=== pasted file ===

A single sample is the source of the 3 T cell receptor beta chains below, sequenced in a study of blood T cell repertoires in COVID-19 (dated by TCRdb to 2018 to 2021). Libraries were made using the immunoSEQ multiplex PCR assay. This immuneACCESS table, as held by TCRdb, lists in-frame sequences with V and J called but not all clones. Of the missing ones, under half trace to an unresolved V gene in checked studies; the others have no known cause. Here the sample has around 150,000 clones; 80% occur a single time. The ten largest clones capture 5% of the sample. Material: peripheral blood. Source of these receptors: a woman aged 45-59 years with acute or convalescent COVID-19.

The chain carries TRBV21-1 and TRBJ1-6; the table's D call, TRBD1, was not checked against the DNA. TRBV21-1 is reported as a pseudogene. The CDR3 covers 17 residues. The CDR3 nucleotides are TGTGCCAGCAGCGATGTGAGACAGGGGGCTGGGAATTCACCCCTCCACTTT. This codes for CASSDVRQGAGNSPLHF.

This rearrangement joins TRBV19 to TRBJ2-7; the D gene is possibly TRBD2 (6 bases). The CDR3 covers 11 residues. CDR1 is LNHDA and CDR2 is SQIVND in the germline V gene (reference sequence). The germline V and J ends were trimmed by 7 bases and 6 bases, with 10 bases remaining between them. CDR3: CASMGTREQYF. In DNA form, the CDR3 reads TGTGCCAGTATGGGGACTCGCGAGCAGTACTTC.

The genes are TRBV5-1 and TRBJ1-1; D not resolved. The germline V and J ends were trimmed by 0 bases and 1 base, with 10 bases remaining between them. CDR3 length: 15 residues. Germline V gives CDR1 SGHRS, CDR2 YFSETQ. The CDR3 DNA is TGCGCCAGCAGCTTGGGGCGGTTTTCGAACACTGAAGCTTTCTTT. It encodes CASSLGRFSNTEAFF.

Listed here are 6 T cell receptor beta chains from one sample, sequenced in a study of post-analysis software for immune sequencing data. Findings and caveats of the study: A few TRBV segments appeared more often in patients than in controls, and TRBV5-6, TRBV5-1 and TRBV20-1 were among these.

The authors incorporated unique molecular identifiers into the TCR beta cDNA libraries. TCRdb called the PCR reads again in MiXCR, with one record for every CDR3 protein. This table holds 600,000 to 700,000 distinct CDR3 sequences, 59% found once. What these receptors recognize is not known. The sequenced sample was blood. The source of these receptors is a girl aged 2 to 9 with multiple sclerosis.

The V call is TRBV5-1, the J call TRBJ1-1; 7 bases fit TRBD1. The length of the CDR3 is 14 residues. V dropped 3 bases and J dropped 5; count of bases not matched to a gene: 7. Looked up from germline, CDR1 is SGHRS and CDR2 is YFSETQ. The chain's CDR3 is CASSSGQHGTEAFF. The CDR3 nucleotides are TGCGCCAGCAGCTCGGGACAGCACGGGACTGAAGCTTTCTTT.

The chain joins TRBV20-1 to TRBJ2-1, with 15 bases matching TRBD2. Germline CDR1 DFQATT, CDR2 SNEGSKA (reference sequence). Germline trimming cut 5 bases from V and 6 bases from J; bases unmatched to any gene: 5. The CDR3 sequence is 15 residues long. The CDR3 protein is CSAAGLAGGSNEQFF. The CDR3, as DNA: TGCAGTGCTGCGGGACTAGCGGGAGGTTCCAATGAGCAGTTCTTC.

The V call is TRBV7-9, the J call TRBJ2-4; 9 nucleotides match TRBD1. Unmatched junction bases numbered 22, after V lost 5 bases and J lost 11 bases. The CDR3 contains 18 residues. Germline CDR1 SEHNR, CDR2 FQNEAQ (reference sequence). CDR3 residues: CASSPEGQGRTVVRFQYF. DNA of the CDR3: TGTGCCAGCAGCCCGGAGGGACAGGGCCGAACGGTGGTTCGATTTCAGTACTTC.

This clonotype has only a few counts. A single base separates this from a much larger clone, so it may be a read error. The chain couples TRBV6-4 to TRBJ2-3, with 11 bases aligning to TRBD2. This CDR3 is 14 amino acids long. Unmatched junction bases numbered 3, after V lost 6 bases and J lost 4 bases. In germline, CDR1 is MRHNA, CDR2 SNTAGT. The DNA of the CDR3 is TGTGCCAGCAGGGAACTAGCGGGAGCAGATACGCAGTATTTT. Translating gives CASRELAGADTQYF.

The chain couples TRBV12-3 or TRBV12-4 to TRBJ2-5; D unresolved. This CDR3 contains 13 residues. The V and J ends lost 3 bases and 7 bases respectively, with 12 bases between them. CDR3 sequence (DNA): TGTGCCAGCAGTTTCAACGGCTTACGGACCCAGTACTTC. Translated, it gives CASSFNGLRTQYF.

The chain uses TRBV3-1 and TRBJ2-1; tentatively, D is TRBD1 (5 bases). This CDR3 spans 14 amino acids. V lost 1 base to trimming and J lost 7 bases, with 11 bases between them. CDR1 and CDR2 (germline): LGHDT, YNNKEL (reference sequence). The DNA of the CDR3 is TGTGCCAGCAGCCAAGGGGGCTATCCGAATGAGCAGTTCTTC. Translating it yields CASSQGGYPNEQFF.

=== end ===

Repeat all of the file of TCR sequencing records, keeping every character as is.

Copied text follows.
A single sample is the source of the 3 T cell receptor beta chains below, sequenced in a study of blood T cell repertoires in COVID-19 (dated by TCRdb to 2018 to 2021). Libraries were made using the immunoSEQ multiplex PCR assay. This immuneACCESS table, as held by TCRdb, lists in-frame sequences with V and J called but not all clones. Of the missing ones, under half trace to an unresolved V gene in checked studies; the others have no known cause. Here the sample has around 150,000 clones; 80% occur a single time. The ten largest clones capture 5% of the sample. Material: peripheral blood. Source of these receptors: a woman aged 45-59 years with acute or convalescent COVID-19.

The chain carries TRBV21-1 and TRBJ1-6; the table's D call, TRBD1, was not checked against the DNA. TRBV21-1 is reported as a pseudogene. The CDR3 covers 17 residues. The CDR3 nucleotides are TGTGCCAGCAGCGATGTGAGACAGGGGGCTGGGAATTCACCCCTCCACTTT. This codes for CASSDVRQGAGNSPLHF.

This rearrangement joins TRBV19 to TRBJ2-7; the D gene is possibly TRBD2 (6 bases). The CDR3 covers 11 residues. CDR1 is LNHDA and CDR2 is SQIVND in the germline V gene (reference sequence). The germline V and J ends were trimmed by 7 bases and 6 bases, with 10 bases remaining between them. CDR3: CASMGTREQYF. In DNA form, the CDR3 reads TGTGCCAGTATGGGGACTCGCGAGCAGTACTTC.

The genes are TRBV5-1 and TRBJ1-1; D not resolved. The germline V and J ends were trimmed by 0 bases and 1 base, with 10 bases remaining between them. CDR3 length: 15 residues. Germline V gives CDR1 SGHRS, CDR2 YFSETQ. The CDR3 DNA is TGCGCCAGCAGCTTGGGGCGGTTTTCGAACACTGAAGCTTTCTTT. It encodes CASSLGRFSNTEAFF.

Listed here are 6 T cell receptor beta chains from one sample, sequenced in a study of post-analysis software for immune sequencing data. Findings and caveats of the study: A few TRBV segments appeared more often in patients than in controls, and TRBV5-6, TRBV5-1 and TRBV20-1 were among these.

The authors incorporated unique molecular identifiers into the TCR beta cDNA libraries. TCRdb called the PCR reads again in MiXCR, with one record for every CDR3 protein. This table holds 600,000 to 700,000 distinct CDR3 sequences, 59% found once. What these receptors recognize is not known. The sequenced sample was blood. The source of these receptors is a girl aged 2 to 9 with multiple sclerosis.

The V call is TRBV5-1, the J call TRBJ1-1; 7 bases fit TRBD1. The length of the CDR3 is 14 residues. V dropped 3 bases and J dropped 5; count of bases not matched to a gene: 7. Looked up from germline, CDR1 is SGHRS and CDR2 is YFSETQ. The chain's CDR3 is CASSSGQHGTEAFF. The CDR3 nucleotides are TGCGCCAGCAGCTCGGGACAGCACGGGACTGAAGCTTTCTTT.

The chain joins TRBV20-1 to TRBJ2-1, with 15 bases matching TRBD2. Germline CDR1 DFQATT, CDR2 SNEGSKA (reference sequence). Germline trimming cut 5 bases from V and 6 bases from J; bases unmatched to any gene: 5. The CDR3 sequence is 15 residues long. The CDR3 protein is CSAAGLAGGSNEQFF. The CDR3, as DNA: TGCAGTGCTGCGGGACTAGCGGGAGGTTCCAATGAGCAGTTCTTC.

The V call is TRBV7-9, the J call TRBJ2-4; 9 nucleotides match TRBD1. Unmatched junction bases numbered 22, after V lost 5 bases and J lost 11 bases. The CDR3 contains 18 residues. Germline CDR1 SEHNR, CDR2 FQNEAQ (reference sequence). CDR3 residues: CASSPEGQGRTVVRFQYF. DNA of the CDR3: TGTGCCAGCAGCCCGGAGGGACAGGGCCGAACGGTGGTTCGATTTCAGTACTTC.

This clonotype has only a few counts. A single base separates this from a much larger clone, so it may be a read error. The chain couples TRBV6-4 to TRBJ2-3, with 11 bases aligning to TRBD2. This CDR3 is 14 amino acids long. Unmatched junction bases numbered 3, after V lost 6 bases and J lost 4 bases. In germline, CDR1 is MRHNA, CDR2 SNTAGT. The DNA of the CDR3 is TGTGCCAGCAGGGAACTAGCGGGAGCAGATACGCAGTATTTT. Translating gives CASRELAGADTQYF.

The chain couples TRBV12-3 or TRBV12-4 to TRBJ2-5; D unresolved. This CDR3 contains 13 residues. The V and J ends lost 3 bases and 7 bases respectively, with 12 bases between them. CDR3 sequence (DNA): TGTGCCAGCAGTTTCAACGGCTTACGGACCCAGTACTTC. Translated, it gives CASSFNGLRTQYF.

The chain uses TRBV3-1 and TRBJ2-1; tentatively, D is TRBD1 (5 bases). This CDR3 spans 14 amino acids. V lost 1 base to trimming and J lost 7 bases, with 11 bases between them. CDR1 and CDR2 (germline): LGHDT, YNNKEL (reference sequence). The DNA of the CDR3 is TGTGCCAGCAGCCAAGGGGGCTATCCGAATGAGCAGTTCTTC. Translating it yields CASSQGGYPNEQFF.